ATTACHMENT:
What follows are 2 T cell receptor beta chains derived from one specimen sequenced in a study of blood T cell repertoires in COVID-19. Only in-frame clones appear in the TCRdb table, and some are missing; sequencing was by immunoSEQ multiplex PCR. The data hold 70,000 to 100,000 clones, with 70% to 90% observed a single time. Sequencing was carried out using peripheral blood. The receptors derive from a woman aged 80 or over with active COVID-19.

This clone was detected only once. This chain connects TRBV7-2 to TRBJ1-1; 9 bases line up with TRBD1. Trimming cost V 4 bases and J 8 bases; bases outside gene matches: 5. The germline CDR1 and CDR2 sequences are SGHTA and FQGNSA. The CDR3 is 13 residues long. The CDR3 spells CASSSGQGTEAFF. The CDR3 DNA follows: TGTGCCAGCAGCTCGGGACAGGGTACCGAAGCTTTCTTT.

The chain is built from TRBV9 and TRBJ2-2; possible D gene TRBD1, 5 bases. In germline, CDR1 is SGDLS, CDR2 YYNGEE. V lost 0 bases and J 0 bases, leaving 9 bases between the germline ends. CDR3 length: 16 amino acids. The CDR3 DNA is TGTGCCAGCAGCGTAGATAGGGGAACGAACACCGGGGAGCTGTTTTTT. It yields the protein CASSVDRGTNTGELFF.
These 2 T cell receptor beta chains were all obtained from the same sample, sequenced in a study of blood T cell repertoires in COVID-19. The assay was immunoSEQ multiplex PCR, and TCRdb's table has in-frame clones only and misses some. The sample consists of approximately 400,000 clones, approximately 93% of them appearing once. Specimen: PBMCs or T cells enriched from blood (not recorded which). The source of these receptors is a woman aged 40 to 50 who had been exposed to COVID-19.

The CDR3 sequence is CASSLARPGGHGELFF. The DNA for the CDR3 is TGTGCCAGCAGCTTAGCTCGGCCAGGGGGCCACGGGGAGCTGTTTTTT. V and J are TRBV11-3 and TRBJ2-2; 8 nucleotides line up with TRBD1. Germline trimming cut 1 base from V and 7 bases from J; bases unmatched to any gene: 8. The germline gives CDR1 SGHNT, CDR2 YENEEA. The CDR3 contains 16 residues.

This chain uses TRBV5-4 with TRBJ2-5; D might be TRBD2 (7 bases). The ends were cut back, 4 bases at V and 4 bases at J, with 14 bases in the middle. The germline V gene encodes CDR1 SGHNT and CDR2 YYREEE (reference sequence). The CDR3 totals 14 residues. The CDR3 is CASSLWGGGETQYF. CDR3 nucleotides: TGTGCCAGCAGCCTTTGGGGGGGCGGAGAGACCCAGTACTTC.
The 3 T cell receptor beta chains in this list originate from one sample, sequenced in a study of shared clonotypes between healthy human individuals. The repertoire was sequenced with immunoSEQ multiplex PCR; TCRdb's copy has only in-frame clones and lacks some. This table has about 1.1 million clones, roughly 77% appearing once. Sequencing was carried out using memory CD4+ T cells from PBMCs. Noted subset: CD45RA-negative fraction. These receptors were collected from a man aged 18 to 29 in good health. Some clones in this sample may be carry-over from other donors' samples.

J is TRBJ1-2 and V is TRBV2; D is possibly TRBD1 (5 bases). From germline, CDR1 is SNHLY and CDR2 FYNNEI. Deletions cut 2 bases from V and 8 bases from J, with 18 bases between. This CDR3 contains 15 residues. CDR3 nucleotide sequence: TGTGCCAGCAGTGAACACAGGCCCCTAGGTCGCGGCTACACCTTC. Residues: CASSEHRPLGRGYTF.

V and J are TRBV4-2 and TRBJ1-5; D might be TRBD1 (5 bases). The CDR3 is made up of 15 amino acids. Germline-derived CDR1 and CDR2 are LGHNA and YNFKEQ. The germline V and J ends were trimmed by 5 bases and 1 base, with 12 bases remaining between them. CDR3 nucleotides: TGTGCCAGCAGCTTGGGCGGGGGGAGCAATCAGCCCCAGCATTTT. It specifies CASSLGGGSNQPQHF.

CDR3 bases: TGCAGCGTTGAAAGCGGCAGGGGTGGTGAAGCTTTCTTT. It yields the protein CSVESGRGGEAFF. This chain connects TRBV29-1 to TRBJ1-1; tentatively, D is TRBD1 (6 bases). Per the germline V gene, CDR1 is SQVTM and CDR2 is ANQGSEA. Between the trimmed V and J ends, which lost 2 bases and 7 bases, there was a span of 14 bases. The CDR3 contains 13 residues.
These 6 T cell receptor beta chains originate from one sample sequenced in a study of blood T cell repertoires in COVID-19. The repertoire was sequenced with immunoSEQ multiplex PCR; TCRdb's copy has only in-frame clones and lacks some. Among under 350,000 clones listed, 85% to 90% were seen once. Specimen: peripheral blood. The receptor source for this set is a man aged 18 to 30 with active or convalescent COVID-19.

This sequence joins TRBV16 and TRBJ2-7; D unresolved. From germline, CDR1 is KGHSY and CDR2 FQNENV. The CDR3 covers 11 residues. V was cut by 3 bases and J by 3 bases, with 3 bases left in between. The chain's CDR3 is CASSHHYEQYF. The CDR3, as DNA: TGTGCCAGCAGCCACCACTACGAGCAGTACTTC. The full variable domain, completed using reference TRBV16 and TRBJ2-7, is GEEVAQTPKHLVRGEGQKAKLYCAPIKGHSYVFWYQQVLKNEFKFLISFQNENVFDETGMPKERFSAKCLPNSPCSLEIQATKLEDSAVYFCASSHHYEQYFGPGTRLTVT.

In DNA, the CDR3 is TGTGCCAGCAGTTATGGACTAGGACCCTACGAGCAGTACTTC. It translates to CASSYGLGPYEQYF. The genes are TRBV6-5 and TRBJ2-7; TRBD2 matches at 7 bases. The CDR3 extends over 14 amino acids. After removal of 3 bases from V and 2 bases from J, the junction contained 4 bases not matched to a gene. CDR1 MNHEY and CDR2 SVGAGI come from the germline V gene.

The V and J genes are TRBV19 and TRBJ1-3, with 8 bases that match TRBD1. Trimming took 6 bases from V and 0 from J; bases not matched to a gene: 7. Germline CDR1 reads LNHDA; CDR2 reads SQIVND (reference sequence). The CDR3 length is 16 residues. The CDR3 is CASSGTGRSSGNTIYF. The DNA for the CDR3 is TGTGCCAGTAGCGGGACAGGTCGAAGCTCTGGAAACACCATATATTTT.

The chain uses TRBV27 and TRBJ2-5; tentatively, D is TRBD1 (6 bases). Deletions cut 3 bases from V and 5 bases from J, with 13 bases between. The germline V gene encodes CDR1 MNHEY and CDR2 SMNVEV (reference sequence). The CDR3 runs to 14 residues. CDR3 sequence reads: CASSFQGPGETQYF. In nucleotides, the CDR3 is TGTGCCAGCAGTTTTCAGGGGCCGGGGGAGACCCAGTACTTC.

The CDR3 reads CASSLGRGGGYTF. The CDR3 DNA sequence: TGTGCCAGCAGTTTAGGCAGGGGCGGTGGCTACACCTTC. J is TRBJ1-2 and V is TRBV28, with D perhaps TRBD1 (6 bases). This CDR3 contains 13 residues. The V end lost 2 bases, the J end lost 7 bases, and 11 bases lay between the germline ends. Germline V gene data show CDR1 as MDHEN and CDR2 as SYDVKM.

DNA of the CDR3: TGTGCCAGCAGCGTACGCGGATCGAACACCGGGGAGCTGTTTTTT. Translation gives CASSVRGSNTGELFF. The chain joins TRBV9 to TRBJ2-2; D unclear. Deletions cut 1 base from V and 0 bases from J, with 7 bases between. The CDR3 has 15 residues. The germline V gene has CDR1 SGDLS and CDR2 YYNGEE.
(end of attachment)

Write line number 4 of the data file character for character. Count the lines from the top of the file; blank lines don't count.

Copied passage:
These 2 T cell receptor beta chains were all obtained from the same sample, sequenced in a study of blood T cell repertoires in COVID-19. The assay was immunoSEQ multiplex PCR, and TCRdb's table has in-frame clones only and misses some. The sample consists of approximately 400,000 clones, approximately 93% of them appearing once. Specimen: PBMCs or T cells enriched from blood (not recorded which). The source of these receptors is a woman aged 40 to 50 who had been exposed to COVID-19.